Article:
Each Class Member not opting out as of the Effective Date does hereby release and forever discharge [Fisher], its attorneys, employees, agents, and insurers (in their capacity as attorneys, employees, agents, and insurers) from all FDCPA causes of action, FDCPA suits, FDCPA claims, an FDCPA demands, whatsoever, known or unknown, in law or in equity, which the class now has, ever had, or hereafter may have against the released parties, for any violations of the FDCPA arising out of affidavits attached or executed in support of the foreclosure matters filed against the Class Members, which affidavits and foreclosure lawsuits make them members of the Class.
(Proposed Class Settlement Agreement, Dkt. # 98, at 4-5.)
The Court reviews the proposed settlement to determine whether it is "lawful, fair, reasonable, and adequate." Isby v. Bayh, 75 F.3d 1191, 1196 (7th Cir. 1996). BNY hired Fisher to represent it in the foreclosure lawsuit against the Stinnettes; thus, it is a client of Fisher. The express language of the release does not include Fisher's clients. While the Stinnettes may posit ways in which BNY or any other entity may seek to include themselves in the language of the release, it is not this Court's role to anticipate or address each and every possible future argument regarding the scope of the release. Indeed, "district courts have been admonished to refrain from resolving the merits of the controversy or making a precise determination of the parties' respective legal rights." Id. at 1196-97 (citation and internal quotation marks omitted).
The parties and the Stinnettes (at one point) approved the release language and the Court finds the release to be reasonable and fair given the parties and the cause of action in this case. The Court declines the Stinnettes' invitation to tailor the release in a way that they believe is more favorable to their position in the state court action. If the Stinnettes are not satisfied with the proposed settlement, they may opt out and litigate their claims individually. The Court overrules this objection.
Actual Damages. The Stinnettes also contend that the release should be modified to specifically exclude actual damages that putative class members may have under the FDCPA. According to the Stinnettes, the proposed settlement provides each class member with approximately $12.05 each for FDCPA statutory damages only and therefore, without having provided any consideration for actual damages, the defendants should not be allowed to be released from liability for those damages. Thus, they ask that the release be narrowed to include only FDCPA statutory damages claims.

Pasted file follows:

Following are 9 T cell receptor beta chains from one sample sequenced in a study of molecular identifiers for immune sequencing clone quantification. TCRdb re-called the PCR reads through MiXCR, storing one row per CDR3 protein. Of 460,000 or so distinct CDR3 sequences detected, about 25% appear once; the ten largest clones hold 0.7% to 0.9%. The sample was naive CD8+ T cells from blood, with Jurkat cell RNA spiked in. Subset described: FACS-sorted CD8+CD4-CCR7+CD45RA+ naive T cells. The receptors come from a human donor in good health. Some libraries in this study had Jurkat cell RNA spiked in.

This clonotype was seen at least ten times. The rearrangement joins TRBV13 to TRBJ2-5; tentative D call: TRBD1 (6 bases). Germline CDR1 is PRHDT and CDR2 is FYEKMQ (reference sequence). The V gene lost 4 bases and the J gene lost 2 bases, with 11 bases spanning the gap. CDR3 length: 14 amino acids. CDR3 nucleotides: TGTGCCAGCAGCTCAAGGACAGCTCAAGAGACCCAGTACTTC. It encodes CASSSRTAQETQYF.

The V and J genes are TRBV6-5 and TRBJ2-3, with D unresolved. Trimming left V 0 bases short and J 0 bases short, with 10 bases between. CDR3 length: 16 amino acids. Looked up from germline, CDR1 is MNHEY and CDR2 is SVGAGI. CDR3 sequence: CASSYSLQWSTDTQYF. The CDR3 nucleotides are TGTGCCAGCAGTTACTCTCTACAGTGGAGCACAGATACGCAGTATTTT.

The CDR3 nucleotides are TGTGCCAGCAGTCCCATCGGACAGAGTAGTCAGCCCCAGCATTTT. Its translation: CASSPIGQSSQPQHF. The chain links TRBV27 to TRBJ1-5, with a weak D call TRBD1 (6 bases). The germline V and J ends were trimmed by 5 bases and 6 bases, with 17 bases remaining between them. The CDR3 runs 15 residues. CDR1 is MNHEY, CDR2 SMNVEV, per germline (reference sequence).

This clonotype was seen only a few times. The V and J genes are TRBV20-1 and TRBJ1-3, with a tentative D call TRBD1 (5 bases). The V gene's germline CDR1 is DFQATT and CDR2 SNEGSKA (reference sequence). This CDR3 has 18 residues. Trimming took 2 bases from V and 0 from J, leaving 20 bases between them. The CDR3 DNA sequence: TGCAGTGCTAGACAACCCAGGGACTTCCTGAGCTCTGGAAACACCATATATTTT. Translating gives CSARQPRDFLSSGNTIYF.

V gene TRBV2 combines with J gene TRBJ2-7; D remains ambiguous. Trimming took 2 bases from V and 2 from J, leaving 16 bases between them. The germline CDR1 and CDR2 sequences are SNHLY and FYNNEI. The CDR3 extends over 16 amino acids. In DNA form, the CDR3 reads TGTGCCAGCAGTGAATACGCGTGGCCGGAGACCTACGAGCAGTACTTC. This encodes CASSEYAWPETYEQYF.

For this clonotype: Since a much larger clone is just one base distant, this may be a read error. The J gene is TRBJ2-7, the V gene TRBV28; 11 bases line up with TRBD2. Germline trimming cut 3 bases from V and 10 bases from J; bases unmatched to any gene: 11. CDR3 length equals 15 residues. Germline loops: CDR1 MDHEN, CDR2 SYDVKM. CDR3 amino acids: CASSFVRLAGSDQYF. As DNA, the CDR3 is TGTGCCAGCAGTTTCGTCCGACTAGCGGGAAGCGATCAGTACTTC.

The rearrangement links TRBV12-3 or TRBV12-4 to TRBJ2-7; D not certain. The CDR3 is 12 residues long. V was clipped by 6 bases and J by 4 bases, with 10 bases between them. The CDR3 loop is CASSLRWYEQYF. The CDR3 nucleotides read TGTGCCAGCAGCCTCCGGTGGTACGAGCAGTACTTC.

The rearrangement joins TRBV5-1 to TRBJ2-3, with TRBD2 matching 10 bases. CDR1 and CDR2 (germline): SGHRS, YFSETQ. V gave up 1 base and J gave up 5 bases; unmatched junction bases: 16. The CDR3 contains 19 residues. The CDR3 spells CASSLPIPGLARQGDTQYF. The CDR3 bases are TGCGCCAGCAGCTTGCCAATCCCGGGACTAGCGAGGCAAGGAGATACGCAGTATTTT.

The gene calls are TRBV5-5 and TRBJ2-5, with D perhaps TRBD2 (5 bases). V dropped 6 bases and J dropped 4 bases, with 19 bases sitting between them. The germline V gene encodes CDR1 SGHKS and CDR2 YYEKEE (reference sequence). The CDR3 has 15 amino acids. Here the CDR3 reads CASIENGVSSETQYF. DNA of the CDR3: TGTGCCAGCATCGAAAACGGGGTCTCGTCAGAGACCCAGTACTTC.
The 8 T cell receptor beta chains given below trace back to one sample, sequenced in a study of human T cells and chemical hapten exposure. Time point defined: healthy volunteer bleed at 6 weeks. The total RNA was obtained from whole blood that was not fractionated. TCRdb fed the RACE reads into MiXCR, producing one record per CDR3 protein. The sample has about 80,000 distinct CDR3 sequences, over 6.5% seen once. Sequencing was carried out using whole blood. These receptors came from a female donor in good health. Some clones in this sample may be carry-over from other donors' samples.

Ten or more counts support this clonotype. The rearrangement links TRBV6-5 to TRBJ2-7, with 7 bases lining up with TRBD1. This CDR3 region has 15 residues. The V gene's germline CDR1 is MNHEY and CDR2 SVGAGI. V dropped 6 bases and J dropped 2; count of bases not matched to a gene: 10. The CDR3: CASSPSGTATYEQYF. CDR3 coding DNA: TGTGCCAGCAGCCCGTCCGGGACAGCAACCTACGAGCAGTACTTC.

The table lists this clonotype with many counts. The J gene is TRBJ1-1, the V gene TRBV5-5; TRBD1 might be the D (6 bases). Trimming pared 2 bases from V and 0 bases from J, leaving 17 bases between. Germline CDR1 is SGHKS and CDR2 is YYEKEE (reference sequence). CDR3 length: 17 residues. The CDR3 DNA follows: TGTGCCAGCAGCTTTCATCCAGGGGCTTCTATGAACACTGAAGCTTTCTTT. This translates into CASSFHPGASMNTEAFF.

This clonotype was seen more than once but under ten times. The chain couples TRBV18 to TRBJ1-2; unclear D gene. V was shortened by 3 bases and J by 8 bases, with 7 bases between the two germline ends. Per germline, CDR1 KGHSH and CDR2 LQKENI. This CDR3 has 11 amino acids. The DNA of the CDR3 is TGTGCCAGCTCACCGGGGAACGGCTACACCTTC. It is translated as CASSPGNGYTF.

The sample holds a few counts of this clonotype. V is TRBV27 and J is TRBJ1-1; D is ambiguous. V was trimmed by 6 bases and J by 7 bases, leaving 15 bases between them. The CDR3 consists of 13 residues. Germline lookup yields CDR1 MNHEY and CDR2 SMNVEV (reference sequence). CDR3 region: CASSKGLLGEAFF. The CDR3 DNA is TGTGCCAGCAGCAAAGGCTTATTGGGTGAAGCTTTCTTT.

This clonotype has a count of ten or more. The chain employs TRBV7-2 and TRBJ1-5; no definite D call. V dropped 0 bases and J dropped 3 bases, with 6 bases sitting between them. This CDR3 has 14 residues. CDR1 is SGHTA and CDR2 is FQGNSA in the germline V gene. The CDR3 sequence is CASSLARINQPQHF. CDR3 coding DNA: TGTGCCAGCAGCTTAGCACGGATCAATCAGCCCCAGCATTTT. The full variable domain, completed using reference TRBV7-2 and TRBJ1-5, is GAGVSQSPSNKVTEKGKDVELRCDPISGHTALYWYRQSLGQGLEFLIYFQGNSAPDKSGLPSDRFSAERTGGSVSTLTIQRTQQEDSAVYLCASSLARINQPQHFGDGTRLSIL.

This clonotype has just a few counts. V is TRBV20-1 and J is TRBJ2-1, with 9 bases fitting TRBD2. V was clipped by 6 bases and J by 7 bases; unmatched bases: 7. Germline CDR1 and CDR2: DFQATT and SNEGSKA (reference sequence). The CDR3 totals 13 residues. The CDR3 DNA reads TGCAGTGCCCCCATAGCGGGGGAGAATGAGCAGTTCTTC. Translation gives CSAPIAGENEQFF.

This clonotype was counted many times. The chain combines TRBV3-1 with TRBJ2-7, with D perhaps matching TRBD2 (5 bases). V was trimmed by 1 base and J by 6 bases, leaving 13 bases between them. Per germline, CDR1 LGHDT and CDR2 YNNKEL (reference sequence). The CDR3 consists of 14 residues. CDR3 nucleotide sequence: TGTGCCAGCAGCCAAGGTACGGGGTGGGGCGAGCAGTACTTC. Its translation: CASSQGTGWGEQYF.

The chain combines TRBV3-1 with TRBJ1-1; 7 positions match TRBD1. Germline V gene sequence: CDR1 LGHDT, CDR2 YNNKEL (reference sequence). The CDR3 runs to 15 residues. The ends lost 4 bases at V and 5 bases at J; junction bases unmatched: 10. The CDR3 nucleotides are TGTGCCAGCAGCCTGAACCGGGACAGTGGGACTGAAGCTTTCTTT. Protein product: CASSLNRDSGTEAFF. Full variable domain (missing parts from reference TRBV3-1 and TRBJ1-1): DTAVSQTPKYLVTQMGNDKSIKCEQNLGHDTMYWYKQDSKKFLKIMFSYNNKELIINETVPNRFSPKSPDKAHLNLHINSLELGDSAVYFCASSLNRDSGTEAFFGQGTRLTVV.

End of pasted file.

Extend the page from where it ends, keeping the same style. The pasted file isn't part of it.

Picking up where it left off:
In response, the plaintiff contends that only class claims are released and because no FDCPA claims for actual damages have been identified on behalf of the actual class, the release does not cover those claims. According to the plaintiffs:
[T]he only FDCPA claims that released are those of the entire 'class,' as opposed to those of individual class members. No FDCPA claims for actual damages on behalf of the entire Hardwick class have been identified. If some class members were overcharged as a result of the affidavits, actually paid the overcharges, and did not get their money back when the state court vacated the [foreclosure] judgments entered on the basis of the affidavits, they may have actual damages.
(Pl.'s Resp. Stinnettes' Opp., Dkt. # 104, at 3.) The plaintiff goes on to state that "[a]ny improper fees charged in an individual case, to the extent not already refunded by the action of the state court, are specifically excluded." (Id. at 4.)
For its part, defendant Fisher asserts that the Stinnettes have no factual basis to assert a claim for actual damages and that "if the Stinnettes or someone else think there is a claim for actual damages they can pursue [it] but not pursuant to the FDCPA." (Fisher's Resp. Stinnettes' Obj., Dkt. # 106, at 9-10.) Fisher argues that the parties are settling the FDCPA claim, "no ambiguity should be injected into th[e] settlement" and that if a class member does not want to settle the FDCPA claim, he or she can opt out. (Id. at 10.)
Setting aside the merits of the various arguments, it appears that the plaintiff and Fisher disagree as to the scope of the FDCPA release. While the plaintiff apparently believes that even those who do not opt out and become class members may bring individual FDCPA claims for actual damages, Fisher contends that the FDCPA claim in whole is being settled and any putative class member who does not agree with the release should opt out.
Given what appears to be a failure of the parties to attain a meeting of the minds as to the scope of the release based on the language in the proposed settlement, the Court denies the motion for preliminary approval of the class settlement [98-1] without prejudice. The parties shall meet and confer regarding the issue raised in this order and file any renewed motion for preliminary approval within 14 days of the date of entry of this order.